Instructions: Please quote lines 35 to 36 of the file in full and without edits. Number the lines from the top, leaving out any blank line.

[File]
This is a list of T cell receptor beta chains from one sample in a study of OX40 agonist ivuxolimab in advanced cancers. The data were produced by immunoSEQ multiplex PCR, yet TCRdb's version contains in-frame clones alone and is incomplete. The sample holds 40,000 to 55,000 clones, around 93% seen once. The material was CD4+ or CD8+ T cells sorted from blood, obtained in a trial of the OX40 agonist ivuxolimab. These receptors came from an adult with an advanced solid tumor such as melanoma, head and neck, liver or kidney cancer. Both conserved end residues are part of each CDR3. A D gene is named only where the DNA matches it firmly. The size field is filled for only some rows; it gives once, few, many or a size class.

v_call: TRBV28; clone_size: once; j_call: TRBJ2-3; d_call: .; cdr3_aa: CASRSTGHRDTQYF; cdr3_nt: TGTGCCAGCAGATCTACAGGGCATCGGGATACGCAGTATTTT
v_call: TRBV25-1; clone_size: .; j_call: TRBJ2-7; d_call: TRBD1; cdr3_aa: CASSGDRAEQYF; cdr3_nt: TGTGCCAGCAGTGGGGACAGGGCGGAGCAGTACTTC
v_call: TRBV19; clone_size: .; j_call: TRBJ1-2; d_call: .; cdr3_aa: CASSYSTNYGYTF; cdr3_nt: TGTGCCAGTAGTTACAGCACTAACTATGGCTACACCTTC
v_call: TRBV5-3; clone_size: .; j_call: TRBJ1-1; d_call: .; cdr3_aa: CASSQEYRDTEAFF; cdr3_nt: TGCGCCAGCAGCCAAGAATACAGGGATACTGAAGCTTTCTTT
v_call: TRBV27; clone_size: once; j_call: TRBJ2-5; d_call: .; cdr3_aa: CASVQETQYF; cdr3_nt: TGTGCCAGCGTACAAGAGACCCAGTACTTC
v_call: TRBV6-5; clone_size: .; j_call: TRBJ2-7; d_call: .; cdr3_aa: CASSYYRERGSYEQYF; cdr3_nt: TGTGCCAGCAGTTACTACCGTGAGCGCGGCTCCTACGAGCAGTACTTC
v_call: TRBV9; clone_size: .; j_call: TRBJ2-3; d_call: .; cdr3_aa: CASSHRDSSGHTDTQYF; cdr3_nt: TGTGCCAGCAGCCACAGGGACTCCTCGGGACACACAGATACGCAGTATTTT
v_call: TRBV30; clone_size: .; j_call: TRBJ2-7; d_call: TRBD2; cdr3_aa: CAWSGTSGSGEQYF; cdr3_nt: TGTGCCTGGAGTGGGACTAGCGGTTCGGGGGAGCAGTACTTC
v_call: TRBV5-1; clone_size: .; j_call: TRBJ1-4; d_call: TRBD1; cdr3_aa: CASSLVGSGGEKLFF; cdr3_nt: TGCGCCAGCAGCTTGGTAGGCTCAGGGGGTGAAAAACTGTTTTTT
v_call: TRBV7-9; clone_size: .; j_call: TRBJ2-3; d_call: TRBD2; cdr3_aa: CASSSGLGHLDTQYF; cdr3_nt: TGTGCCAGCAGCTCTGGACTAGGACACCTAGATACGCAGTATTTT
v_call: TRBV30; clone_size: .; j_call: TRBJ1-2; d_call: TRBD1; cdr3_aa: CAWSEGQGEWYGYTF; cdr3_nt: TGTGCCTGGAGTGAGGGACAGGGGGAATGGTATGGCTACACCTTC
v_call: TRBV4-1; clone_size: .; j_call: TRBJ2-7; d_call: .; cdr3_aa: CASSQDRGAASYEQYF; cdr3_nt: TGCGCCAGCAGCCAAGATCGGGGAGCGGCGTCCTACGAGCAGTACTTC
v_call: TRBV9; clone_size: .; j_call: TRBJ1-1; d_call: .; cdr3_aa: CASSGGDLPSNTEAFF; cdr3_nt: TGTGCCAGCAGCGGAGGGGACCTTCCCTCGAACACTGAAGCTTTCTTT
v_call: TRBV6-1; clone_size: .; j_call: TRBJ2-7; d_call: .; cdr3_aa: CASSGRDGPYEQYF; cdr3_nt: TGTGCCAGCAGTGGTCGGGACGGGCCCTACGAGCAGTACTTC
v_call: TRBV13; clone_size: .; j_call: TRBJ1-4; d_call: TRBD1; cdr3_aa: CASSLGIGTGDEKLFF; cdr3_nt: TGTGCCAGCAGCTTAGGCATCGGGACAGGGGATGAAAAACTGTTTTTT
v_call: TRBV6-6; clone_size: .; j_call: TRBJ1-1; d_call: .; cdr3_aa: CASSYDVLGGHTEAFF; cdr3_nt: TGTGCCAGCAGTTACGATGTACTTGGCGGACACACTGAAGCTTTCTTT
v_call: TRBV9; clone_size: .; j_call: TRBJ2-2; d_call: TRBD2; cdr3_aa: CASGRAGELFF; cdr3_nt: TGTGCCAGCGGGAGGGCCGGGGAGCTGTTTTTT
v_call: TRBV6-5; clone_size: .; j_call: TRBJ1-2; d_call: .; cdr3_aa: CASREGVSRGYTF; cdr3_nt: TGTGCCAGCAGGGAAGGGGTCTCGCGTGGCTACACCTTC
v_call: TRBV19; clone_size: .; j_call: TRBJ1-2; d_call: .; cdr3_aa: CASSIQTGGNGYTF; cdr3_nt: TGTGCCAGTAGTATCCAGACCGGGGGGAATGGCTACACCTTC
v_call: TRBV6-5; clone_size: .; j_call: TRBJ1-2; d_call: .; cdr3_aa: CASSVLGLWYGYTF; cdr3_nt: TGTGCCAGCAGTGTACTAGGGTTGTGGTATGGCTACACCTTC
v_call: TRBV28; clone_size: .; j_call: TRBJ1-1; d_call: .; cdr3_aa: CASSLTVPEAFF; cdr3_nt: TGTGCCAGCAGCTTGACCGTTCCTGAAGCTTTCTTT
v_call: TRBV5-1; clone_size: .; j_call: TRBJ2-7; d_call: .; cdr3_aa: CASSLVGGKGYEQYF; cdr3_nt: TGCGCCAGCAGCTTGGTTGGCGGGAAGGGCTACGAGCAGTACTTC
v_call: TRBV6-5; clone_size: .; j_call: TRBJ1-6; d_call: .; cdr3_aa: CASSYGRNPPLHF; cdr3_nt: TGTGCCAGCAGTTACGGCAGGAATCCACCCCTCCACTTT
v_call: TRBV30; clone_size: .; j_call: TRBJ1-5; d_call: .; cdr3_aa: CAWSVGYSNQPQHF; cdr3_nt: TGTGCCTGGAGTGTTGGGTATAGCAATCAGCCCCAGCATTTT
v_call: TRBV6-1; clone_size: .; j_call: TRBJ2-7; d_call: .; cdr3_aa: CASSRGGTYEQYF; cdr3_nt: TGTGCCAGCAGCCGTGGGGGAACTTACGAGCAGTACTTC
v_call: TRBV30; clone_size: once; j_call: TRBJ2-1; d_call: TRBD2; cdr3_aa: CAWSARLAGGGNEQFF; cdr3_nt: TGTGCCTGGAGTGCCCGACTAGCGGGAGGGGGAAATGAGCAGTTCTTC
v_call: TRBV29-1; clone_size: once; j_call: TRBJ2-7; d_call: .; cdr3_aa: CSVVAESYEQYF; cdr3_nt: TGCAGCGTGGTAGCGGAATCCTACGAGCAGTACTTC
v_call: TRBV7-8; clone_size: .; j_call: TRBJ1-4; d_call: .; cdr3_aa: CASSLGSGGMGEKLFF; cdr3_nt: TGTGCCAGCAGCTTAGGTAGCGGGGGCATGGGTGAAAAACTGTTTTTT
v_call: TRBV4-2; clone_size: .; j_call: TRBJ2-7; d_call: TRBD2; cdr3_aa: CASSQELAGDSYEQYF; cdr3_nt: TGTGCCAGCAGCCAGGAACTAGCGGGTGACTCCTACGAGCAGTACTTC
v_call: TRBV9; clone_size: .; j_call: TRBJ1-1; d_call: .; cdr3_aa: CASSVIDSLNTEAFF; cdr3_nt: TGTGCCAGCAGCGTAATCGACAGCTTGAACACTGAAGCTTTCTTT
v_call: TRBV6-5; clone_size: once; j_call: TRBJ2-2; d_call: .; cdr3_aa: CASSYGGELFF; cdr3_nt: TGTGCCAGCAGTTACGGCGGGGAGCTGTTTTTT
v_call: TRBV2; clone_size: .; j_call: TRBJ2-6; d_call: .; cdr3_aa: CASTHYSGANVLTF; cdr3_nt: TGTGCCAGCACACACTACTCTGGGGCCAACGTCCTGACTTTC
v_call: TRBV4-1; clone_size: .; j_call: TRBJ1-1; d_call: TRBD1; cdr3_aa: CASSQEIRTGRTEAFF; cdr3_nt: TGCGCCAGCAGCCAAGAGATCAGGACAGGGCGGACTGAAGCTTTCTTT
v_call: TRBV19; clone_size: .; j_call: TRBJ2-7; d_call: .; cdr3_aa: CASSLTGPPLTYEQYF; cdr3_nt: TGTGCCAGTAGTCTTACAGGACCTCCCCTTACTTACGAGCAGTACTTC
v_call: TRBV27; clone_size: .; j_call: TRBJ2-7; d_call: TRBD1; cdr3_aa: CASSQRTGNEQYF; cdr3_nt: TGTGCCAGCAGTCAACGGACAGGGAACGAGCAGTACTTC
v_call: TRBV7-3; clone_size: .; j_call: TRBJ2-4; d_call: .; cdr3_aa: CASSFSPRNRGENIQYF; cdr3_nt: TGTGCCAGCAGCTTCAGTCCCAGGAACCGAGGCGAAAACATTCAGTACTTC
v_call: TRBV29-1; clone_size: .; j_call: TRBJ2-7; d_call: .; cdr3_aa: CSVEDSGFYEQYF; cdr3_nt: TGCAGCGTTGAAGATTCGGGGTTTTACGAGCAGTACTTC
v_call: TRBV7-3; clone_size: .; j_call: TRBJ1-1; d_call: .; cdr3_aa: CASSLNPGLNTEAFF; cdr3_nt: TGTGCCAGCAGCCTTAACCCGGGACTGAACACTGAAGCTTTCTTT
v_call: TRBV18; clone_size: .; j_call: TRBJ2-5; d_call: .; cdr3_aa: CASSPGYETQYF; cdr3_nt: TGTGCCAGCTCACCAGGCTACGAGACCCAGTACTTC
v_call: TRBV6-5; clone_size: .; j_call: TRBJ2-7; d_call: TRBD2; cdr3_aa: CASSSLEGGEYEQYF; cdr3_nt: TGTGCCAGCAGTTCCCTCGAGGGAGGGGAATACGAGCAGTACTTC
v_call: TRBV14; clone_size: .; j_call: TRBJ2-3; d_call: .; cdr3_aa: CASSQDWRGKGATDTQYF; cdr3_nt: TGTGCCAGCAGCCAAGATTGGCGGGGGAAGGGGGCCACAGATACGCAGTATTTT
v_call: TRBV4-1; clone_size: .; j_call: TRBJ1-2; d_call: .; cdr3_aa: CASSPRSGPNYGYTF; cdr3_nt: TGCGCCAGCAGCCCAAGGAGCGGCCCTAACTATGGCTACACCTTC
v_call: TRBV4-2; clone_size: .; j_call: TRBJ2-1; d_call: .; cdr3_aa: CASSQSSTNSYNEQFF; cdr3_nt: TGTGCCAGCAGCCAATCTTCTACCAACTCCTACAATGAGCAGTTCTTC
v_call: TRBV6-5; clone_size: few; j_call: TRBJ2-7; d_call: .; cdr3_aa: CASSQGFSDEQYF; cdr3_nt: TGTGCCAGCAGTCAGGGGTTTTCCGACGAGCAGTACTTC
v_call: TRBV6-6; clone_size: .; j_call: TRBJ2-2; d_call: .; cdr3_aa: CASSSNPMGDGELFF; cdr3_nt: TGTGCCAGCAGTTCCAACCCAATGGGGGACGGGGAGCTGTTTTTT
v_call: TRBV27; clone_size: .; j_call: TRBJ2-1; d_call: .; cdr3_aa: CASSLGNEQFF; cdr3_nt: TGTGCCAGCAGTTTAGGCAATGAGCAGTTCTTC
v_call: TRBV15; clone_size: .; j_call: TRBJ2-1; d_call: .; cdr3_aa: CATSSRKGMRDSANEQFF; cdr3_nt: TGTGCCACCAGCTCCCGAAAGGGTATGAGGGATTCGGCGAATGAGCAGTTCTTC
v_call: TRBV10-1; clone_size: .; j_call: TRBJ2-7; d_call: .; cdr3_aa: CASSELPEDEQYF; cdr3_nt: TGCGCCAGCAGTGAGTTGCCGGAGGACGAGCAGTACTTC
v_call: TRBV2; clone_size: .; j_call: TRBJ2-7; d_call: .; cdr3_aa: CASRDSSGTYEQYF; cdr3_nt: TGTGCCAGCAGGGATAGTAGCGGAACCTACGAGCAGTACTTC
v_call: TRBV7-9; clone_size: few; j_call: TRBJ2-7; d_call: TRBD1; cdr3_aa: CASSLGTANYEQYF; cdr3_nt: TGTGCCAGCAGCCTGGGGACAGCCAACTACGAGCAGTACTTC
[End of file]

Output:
v_call: TRBV19; clone_size: .; j_call: TRBJ2-7; d_call: .; cdr3_aa: CASSLTGPPLTYEQYF; cdr3_nt: TGTGCCAGTAGTCTTACAGGACCTCCCCTTACTTACGAGCAGTACTTC
v_call: TRBV27; clone_size: .; j_call: TRBJ2-7; d_call: TRBD1; cdr3_aa: CASSQRTGNEQYF; cdr3_nt: TGTGCCAGCAGTCAACGGACAGGGAACGAGCAGTACTTC